Advertising serves important political function despite corporate interest

Commercials are some of the most pervasive pieces of media in the world, entrenched in every television show, YouTube video or website. Even though commercials may be a nuisance, in recent years, specific companies have shown a trend of selling something more than just their products in their ads. 

Some ads have gone viral beyond their intended audiences for the social and political controversies they present. Although these companies may take distinct stances to create a positive reputation for themselves, the messages the ads portray are important especially due to the invasiveness advertisements. 

For example, the razor company Gillette released a commercial in early January of this year that received mixed reviews. The company tested its slogan, “The Best a Man Can Get,” against recent national conversations on toxic masculinity. Gillette’s point was to question whether excusing men for inappropriate behaviors because of their sex—such as sexual harassment and meaningless violence—is the “best a man can get.”

The ad received both praise, largely from women, and criticism, primarily from conservatives, according to The Washington Post

Yes, perhaps Gillette’s intention was to gain respect from a female audience, but the ad also told a genuine story, addressed a larger social issue in our country and started conversations. It’s additionally powerful to see such a prominent company question its own targeted demographic market. 

Furthermore, even though this year’s Super Bowl did not showcase thought-provoking ad spots, the biggest sporting event of the year has shown them in the past.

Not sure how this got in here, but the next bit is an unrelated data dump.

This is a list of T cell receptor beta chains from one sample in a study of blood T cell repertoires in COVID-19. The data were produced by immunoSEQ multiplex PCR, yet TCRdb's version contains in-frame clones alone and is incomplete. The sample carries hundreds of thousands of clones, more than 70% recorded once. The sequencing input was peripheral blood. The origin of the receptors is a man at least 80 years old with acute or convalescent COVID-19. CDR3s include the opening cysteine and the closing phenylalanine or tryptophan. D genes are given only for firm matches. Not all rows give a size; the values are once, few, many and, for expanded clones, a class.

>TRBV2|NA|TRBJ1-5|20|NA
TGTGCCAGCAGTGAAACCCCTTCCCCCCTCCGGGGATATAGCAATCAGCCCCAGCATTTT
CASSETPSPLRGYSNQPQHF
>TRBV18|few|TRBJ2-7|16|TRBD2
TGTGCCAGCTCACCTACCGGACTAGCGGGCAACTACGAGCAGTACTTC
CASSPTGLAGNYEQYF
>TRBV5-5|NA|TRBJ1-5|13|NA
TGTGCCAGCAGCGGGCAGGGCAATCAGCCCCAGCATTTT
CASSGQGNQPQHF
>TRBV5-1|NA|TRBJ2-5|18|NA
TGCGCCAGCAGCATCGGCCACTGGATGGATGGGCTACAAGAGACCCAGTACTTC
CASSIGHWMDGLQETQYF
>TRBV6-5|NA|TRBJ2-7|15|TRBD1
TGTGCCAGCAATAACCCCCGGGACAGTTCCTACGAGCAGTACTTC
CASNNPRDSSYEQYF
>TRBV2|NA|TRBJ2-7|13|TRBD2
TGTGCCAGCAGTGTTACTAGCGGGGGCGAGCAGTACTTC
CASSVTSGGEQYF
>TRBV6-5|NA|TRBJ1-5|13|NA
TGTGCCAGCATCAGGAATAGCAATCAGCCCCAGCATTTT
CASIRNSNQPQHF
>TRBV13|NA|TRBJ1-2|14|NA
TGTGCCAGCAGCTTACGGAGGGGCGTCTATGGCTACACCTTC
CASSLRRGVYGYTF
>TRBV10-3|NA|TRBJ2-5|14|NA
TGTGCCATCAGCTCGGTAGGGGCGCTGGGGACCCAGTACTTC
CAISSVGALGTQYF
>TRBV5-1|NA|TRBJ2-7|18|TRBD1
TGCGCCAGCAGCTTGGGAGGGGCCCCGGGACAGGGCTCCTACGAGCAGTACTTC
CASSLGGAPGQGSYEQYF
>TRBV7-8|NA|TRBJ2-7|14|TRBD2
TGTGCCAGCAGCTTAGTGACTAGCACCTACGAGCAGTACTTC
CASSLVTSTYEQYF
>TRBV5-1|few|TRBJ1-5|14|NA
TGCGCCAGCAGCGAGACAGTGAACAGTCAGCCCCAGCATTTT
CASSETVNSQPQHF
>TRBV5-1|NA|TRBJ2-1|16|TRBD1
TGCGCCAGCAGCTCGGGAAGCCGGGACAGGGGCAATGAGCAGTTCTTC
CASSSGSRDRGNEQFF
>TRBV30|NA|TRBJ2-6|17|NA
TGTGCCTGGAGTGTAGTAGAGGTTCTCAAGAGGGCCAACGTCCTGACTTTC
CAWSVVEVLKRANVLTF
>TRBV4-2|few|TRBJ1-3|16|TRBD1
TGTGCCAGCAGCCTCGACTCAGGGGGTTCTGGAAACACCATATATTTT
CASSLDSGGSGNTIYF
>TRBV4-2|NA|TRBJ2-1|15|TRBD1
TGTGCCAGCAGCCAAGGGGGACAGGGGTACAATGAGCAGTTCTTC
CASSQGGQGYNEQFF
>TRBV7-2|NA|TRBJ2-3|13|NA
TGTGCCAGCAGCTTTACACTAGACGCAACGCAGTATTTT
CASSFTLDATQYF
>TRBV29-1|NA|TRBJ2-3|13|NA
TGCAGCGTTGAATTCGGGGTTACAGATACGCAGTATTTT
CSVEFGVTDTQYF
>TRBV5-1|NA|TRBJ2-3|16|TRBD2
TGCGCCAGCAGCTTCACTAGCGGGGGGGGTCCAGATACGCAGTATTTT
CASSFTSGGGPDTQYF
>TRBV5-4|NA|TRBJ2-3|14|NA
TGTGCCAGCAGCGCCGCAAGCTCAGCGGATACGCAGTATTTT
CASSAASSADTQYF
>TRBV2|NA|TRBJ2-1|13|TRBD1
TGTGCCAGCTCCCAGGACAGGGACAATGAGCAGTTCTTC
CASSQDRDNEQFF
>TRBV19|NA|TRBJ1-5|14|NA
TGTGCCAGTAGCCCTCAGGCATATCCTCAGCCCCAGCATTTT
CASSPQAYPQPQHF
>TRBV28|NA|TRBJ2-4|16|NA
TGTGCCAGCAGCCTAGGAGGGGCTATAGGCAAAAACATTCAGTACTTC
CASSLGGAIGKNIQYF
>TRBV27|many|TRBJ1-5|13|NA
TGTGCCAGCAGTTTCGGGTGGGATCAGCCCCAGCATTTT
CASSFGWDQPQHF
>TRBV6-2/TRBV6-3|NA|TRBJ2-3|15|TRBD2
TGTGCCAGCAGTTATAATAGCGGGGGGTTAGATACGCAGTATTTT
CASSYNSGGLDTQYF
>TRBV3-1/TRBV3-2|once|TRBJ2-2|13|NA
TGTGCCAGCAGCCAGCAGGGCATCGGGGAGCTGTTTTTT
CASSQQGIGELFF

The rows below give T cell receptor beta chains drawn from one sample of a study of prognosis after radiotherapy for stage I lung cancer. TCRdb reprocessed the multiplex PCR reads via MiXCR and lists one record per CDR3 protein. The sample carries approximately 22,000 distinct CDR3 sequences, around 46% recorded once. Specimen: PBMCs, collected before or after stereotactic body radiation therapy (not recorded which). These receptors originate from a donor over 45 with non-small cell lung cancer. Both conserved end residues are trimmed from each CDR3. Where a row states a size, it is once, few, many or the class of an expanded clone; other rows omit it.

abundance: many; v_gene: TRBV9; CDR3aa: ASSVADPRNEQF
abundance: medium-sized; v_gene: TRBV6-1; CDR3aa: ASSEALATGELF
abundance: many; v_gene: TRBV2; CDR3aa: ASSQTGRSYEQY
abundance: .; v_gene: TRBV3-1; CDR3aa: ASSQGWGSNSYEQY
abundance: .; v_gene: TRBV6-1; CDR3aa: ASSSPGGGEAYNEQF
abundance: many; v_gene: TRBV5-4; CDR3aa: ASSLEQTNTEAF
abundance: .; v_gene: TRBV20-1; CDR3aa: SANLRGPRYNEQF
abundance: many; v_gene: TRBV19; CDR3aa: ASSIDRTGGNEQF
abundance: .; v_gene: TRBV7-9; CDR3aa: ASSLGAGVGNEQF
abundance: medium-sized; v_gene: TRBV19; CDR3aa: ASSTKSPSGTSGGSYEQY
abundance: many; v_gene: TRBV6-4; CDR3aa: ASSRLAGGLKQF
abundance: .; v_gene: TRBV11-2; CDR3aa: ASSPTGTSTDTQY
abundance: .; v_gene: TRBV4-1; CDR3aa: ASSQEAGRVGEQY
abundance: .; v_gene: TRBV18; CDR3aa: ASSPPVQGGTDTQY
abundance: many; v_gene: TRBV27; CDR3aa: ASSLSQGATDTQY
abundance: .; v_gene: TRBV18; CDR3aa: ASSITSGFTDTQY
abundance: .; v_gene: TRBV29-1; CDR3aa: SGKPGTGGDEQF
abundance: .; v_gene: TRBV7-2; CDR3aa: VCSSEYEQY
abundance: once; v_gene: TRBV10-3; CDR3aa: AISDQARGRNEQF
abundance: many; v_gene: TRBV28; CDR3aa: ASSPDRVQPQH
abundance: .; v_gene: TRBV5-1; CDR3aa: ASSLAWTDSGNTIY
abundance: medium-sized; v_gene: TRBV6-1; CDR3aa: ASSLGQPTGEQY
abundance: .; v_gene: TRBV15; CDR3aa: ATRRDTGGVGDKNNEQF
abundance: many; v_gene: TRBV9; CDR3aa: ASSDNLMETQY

For example, in 2015, the feminine hygiene product company Always released the “Like a Girl” commercial which displayed the stark contrast between young females’ thoughts on girlhood before and after puberty. Additionally, the 2017 Super Bowl aired a Budweiser commercial that showed the importance of immigrants and the struggles they face via the success of Adolphus Busch—the creator of the beer—despite harassment he received for being a German man in America.

While the commercials themselves instill powerful social and political messages, the fact that a beer company comments on how immigrants are treated may seem a bit tone-deaf. For The Washington Post, historian Kyle Williams explained the reasoning behind the influx of social and political ads in recent years.

“Brands and businesses have discovered that in 2019, laying claim to social responsibility has become an essential part of what it means to do business—and to maximize profits,” Williams wrote. “Corporate attempts to appear socially responsible are nothing new. Corporate leaders have long embraced the trappings of social leadership, conceiving a role for themselves and their institutions as trustees of social progress.”

Internationally as well, a United Kingdom supermarket named Iceland Foods created an ad with Greenpeace, claiming they would not use palm oil in their products to help protect the extinction of orangutans as a result of deforestation. The ad was banned because British networks forbid political ads, but it still went viral and picked up steam across media outlets, according to BBC.

Despite this ad’s failure to air in its intended market, the social cause proliferated. Maybe Iceland Foods saw some more business, but the importance lies in the messages that these businesses spread. Not only did Iceland’s ad cover an important topic, but its lack of airtime caused uproar because they were not allowed to question their audience on important social issues.

While it’s important to realize that companies may have selfish tendencies in mind when creating these ads, having such large franchises implant these messages into the minds of its viewers is vital. 

Due to the invasiveness of ads, it’s incredibly smart for companies to pair advertising with social and political issues. Like a small mention of Tide detergent in a “sponsored by” segment may influence audiences to turn to a specific product in the grocery store, a powerful corporate company taking a risk to make an important political statement may cause its viewers to do the same.